Honeybees Touring America

If you were asked where the majority of America's honeybees are on any given day, your first guess probably wouldn't be that they're zooming along highways.
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If you were asked where the majority of America's honeybees are on any given summer day, your first guess probably wouldn't be that they're zooming along the country's highways. But as No Such Thing As a Fish, the random-fact-loving British comedy podcast, pointed out in its most recent episode, bees’ central role in American agriculture has turned many beekeepers nomadic.

"Most bees in the U.S.A. are driven around and rented out so that they can pollinate plants."

“Most honeybee hives in the U.S.A. live on trucks, on flatbed trucks,” said Andrew Hunter Murray, one of the show's hosts. “Most bees in the U.S.A. are driven around and rented out so that they can pollinate plants.”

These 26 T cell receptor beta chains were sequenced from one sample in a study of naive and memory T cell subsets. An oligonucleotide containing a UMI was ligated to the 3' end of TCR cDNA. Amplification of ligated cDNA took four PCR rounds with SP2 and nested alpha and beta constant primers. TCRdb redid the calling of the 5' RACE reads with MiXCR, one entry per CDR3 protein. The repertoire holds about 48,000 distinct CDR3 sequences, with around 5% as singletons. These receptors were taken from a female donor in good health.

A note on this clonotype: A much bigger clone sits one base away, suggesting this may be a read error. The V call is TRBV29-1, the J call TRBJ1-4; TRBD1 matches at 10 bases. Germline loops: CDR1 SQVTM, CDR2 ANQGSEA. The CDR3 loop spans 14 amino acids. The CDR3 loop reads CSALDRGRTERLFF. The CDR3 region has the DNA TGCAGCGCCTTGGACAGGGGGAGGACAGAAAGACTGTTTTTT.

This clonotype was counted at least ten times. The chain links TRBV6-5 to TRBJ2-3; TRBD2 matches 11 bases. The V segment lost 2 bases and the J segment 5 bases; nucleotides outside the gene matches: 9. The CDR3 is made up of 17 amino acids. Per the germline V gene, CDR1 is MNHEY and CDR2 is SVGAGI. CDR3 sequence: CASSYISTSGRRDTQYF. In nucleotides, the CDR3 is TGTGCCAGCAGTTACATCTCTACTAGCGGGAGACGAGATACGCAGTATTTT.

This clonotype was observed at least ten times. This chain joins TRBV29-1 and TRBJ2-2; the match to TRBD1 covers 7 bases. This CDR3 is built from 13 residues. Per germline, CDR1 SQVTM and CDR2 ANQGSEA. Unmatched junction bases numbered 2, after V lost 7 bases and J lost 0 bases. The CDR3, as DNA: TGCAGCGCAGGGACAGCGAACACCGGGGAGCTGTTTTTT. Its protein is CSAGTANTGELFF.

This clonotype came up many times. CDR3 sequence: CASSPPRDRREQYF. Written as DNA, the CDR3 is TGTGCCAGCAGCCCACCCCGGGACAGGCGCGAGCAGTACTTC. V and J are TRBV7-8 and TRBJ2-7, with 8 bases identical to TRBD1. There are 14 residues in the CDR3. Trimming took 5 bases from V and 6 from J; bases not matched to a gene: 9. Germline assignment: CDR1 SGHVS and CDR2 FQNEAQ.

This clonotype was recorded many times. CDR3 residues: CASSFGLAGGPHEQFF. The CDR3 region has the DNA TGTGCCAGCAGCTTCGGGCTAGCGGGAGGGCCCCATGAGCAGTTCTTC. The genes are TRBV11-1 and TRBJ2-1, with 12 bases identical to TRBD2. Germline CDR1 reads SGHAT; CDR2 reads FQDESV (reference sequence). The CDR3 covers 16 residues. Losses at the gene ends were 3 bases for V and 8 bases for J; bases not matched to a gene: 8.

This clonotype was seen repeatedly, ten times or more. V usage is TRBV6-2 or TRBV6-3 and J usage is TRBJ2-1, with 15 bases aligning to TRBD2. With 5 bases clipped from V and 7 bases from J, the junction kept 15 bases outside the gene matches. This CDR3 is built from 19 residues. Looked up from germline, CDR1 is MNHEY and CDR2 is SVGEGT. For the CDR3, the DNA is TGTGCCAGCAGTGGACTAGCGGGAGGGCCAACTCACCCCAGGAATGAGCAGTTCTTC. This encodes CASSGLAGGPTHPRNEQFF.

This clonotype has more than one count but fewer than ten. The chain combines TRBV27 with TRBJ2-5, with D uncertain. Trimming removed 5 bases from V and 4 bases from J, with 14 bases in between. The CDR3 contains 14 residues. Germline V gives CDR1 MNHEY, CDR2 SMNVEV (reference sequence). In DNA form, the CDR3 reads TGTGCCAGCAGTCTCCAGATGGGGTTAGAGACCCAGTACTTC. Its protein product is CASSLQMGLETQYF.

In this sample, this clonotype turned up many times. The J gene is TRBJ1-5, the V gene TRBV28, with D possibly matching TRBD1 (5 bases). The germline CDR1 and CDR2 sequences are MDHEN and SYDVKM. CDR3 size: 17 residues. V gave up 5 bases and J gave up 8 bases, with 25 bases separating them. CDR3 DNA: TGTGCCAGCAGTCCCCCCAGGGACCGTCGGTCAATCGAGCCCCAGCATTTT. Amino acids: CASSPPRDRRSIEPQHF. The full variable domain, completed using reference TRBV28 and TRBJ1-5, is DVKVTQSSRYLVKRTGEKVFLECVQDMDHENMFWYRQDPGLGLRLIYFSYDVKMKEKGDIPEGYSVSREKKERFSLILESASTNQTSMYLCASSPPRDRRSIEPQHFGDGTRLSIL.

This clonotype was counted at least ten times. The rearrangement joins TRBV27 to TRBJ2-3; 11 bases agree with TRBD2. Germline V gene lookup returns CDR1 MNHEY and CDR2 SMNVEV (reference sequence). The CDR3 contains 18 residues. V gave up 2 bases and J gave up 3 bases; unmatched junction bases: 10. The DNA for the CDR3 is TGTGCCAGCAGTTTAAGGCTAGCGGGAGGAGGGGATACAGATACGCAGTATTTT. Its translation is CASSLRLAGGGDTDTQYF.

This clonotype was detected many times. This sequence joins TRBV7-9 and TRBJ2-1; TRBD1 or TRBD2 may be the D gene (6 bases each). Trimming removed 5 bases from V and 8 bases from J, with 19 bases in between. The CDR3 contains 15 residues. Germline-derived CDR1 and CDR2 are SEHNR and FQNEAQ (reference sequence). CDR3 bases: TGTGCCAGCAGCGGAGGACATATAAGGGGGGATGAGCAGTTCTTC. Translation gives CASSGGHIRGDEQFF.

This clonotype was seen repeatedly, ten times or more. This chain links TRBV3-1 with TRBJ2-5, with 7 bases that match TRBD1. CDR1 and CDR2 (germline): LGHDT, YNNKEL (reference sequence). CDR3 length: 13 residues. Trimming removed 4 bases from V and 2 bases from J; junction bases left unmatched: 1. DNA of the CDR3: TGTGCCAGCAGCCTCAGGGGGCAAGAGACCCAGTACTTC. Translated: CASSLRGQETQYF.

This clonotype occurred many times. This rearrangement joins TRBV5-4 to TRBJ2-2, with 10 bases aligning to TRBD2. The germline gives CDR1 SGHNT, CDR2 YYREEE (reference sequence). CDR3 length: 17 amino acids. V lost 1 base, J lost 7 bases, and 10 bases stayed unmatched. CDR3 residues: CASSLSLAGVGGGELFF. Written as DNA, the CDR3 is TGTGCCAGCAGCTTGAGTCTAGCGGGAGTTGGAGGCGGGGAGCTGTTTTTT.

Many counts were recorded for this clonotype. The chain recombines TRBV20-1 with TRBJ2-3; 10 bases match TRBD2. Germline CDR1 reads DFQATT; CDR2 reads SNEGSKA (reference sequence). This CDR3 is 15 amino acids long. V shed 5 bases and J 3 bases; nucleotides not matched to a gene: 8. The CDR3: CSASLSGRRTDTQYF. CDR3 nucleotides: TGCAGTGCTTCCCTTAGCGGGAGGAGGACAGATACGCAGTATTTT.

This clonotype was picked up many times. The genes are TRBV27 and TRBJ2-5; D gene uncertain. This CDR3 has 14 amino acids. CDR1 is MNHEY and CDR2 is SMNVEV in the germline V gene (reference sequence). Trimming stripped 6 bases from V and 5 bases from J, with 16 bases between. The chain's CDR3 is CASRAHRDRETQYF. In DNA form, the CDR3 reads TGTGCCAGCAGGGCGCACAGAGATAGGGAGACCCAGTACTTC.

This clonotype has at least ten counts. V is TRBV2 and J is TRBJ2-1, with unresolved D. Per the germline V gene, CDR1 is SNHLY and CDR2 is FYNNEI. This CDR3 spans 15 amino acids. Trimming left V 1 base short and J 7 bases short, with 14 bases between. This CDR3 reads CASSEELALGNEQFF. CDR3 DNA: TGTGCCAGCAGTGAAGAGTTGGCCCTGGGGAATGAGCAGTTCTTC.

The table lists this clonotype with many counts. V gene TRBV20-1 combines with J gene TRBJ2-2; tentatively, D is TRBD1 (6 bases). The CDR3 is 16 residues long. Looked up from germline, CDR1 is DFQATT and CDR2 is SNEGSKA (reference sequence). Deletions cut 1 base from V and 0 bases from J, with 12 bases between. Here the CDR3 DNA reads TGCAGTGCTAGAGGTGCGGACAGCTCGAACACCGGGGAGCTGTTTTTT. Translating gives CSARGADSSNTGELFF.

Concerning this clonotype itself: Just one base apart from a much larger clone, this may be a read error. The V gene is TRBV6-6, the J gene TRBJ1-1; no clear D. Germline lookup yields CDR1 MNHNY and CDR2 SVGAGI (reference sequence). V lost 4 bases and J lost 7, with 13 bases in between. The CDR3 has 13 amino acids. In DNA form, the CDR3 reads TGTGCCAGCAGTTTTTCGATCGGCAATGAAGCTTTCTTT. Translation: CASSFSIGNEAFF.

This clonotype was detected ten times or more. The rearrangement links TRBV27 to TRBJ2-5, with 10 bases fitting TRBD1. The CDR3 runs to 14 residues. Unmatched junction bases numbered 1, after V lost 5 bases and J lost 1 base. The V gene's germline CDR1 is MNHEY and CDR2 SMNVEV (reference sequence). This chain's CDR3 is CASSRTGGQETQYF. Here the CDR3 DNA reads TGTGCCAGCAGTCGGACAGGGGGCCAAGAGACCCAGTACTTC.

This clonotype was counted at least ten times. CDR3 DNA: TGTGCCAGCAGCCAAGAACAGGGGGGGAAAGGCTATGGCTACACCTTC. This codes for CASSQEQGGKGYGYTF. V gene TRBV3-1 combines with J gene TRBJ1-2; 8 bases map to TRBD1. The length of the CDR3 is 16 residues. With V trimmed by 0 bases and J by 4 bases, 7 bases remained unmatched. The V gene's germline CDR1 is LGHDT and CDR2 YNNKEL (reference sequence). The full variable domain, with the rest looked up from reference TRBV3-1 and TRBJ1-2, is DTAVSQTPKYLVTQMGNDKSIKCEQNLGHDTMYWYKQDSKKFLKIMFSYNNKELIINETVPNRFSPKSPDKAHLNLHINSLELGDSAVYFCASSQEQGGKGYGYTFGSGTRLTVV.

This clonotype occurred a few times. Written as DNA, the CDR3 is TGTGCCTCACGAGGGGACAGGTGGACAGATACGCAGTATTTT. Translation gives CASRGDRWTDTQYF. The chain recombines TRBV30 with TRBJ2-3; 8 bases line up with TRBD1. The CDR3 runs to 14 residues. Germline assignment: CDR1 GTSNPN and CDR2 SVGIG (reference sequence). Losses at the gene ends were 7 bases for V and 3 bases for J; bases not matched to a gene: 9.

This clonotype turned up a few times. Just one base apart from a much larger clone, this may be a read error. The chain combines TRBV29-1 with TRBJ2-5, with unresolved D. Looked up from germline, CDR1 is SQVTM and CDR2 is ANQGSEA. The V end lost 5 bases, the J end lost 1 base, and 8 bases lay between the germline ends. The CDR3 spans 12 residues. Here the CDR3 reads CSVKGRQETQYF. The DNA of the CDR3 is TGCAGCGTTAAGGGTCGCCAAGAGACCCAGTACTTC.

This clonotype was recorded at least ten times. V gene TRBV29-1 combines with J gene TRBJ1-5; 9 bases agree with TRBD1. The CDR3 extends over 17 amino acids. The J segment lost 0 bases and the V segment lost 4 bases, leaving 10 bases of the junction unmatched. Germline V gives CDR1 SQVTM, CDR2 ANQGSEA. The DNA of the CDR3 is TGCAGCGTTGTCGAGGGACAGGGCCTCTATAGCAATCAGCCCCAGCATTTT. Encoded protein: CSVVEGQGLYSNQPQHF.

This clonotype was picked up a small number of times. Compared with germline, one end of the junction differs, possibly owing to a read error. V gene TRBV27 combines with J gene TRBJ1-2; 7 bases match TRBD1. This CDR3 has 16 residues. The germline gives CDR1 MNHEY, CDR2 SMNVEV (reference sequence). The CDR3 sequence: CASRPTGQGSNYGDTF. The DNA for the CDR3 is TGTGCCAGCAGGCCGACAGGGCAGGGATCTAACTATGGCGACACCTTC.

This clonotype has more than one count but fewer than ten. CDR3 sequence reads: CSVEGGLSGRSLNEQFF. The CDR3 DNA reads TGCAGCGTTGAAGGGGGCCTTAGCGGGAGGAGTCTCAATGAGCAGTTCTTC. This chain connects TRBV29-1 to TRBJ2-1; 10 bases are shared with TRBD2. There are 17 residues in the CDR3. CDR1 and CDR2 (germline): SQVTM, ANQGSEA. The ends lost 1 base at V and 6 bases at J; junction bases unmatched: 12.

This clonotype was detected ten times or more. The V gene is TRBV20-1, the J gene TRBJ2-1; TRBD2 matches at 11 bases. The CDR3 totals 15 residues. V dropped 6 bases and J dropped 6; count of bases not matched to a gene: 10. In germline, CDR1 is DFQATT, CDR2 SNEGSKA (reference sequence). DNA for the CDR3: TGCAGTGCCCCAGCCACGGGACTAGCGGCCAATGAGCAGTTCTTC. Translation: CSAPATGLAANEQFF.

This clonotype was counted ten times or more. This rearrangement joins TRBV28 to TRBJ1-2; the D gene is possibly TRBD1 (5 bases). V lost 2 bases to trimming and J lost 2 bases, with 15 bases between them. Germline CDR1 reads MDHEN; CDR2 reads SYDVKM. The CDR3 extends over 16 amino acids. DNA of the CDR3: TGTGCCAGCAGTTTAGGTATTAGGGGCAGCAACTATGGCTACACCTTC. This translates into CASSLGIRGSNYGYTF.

The podcast goes on to riff on bee lifespans and brain chemistry, but this topic of the country's growing migratory bee workforce is worth dwelling on. In our upcoming January/February issue, writer Josh Dzieza does just that. In his beautifully written story, “Bees, Inc.,” he examines the paradoxical problems of America’s gradual shift in beekeeping, from small-scale businesses dedicated mostly to honey production to large-scale pollination enterprises. “‘The ecologist Ruth DeFries calls the last half-century of agricultural industrialization ‘the Big Ratchet,’” Dzieza writes, “It is the latest and most extreme example of a cycle of technological innovation that has allowed humanity to thrive in the face of constant ecological crises.” Look for the story in our print issue, on newsstands—or on this site—at the beginning of January. —Paul Bisceglio

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